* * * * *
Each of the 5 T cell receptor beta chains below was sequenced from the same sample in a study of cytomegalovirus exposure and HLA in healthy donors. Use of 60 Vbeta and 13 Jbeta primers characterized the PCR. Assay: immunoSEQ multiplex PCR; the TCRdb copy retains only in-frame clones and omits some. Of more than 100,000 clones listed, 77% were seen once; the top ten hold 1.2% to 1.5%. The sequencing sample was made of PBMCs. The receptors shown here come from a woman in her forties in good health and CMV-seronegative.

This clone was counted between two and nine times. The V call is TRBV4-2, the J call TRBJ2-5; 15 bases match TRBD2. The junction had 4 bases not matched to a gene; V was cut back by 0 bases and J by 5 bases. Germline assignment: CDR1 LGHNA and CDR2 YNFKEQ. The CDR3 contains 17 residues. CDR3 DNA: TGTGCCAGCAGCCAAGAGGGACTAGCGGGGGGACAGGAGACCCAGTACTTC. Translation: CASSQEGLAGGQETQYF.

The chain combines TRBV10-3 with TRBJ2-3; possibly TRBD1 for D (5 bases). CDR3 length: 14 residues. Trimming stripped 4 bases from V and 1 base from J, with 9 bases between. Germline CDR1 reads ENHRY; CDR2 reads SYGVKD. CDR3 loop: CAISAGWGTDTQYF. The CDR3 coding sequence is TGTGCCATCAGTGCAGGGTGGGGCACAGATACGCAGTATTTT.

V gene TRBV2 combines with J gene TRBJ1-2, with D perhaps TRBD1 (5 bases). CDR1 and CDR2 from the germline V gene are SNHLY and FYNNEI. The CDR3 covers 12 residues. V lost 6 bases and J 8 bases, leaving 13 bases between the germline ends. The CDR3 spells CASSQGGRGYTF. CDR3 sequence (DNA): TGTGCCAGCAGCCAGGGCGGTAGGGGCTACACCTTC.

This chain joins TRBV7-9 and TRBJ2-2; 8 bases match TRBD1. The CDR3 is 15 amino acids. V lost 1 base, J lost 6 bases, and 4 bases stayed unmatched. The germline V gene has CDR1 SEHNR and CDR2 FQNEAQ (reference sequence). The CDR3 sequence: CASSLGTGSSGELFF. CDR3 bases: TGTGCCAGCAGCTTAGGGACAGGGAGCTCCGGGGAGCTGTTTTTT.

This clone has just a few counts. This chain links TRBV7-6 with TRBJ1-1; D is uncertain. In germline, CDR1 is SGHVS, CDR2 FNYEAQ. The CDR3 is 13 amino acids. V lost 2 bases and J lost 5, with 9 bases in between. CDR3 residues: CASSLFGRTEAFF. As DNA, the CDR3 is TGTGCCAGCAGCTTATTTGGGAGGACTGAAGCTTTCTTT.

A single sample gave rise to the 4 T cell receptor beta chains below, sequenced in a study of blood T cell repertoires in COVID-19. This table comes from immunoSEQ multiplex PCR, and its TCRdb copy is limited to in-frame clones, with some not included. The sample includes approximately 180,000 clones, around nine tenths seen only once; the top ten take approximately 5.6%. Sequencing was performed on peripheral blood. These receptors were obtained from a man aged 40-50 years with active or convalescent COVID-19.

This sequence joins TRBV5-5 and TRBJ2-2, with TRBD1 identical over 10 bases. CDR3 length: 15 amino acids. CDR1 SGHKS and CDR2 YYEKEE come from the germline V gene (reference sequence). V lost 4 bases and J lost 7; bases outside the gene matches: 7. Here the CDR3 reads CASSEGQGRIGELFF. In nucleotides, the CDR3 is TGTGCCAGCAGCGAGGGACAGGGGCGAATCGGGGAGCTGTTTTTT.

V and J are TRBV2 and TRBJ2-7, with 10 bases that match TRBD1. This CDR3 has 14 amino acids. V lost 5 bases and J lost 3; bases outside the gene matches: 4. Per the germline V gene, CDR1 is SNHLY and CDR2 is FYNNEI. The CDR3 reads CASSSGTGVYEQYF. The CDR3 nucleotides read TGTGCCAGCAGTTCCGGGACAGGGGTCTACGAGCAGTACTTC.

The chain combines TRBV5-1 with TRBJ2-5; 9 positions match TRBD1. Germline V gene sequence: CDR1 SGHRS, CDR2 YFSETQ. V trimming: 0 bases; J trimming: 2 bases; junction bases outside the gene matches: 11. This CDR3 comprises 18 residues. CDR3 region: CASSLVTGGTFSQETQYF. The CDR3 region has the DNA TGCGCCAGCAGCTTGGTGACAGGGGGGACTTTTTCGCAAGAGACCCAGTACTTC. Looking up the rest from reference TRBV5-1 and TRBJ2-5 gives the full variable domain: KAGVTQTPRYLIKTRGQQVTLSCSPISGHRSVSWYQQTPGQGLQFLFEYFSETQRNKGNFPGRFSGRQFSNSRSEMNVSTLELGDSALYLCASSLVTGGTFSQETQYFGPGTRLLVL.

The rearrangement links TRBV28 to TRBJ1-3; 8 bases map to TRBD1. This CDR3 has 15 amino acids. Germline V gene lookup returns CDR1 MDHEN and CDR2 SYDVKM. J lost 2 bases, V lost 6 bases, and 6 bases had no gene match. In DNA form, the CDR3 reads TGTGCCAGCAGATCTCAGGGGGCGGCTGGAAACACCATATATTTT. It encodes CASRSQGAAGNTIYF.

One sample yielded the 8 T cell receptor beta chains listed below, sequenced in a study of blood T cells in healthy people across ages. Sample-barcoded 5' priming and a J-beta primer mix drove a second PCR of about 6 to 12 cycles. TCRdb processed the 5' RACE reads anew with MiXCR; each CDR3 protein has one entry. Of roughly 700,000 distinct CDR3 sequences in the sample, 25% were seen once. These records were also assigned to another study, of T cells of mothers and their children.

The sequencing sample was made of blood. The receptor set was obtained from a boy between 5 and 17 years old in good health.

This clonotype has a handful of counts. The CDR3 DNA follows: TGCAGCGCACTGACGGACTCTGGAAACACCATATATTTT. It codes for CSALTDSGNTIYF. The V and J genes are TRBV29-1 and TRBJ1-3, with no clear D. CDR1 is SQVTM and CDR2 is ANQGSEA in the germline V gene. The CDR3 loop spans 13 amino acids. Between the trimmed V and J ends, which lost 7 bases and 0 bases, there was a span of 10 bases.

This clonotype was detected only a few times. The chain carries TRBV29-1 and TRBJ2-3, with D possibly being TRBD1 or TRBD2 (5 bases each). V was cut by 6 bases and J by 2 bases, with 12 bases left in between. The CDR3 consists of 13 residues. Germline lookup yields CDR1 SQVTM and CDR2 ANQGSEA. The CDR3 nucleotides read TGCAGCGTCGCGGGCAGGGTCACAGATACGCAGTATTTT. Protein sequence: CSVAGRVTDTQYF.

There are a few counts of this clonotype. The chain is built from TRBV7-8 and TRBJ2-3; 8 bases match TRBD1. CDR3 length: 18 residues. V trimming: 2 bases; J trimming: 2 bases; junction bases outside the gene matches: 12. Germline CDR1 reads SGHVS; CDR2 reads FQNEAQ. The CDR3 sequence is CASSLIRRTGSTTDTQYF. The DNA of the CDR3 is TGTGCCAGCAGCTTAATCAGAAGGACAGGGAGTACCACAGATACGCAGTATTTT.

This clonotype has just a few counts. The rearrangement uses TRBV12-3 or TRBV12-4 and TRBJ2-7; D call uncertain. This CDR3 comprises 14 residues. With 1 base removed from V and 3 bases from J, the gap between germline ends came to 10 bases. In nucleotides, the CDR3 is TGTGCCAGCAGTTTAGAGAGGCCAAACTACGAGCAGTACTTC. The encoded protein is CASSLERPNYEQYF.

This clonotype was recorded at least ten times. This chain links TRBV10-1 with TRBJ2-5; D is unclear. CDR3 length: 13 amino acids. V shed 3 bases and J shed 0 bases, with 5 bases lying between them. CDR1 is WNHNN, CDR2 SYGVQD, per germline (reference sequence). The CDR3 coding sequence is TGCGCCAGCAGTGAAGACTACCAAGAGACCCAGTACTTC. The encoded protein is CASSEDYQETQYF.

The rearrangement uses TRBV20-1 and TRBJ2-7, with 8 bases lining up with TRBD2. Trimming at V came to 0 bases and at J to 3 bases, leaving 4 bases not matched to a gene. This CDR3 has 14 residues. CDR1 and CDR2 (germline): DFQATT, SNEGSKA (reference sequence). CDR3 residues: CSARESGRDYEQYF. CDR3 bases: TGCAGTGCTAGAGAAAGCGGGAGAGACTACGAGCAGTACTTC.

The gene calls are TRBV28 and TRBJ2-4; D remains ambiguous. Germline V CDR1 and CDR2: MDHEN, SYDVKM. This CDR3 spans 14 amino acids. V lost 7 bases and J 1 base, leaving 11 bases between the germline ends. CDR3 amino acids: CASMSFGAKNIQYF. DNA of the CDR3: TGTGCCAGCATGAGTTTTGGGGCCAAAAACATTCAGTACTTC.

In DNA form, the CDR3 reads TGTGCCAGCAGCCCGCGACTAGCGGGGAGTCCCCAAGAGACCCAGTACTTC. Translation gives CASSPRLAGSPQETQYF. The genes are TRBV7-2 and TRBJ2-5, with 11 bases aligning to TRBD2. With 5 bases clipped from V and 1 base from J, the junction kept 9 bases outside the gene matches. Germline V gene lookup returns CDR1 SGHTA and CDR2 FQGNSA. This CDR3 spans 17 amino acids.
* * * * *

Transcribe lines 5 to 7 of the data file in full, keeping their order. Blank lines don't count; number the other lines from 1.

This chain joins TRBV7-9 and TRBJ2-2; 8 bases match TRBD1. The CDR3 is 15 amino acids. V lost 1 base, J lost 6 bases, and 4 bases stayed unmatched. The germline V gene has CDR1 SEHNR and CDR2 FQNEAQ (reference sequence). The CDR3 sequence: CASSLGTGSSGELFF. CDR3 bases: TGTGCCAGCAGCTTAGGGACAGGGAGCTCCGGGGAGCTGTTTTTT.

This clone has just a few counts. This chain links TRBV7-6 with TRBJ1-1; D is uncertain. In germline, CDR1 is SGHVS, CDR2 FNYEAQ. The CDR3 is 13 amino acids. V lost 2 bases and J lost 5, with 9 bases in between. CDR3 residues: CASSLFGRTEAFF. As DNA, the CDR3 is TGTGCCAGCAGCTTATTTGGGAGGACTGAAGCTTTCTTT.

A single sample gave rise to the 4 T cell receptor beta chains below, sequenced in a study of blood T cell repertoires in COVID-19. This table comes from immunoSEQ multiplex PCR, and its TCRdb copy is limited to in-frame clones, with some not included. The sample includes approximately 180,000 clones, around nine tenths seen only once; the top ten take approximately 5.6%. Sequencing was performed on peripheral blood. These receptors were obtained from a man aged 40-50 years with active or convalescent COVID-19.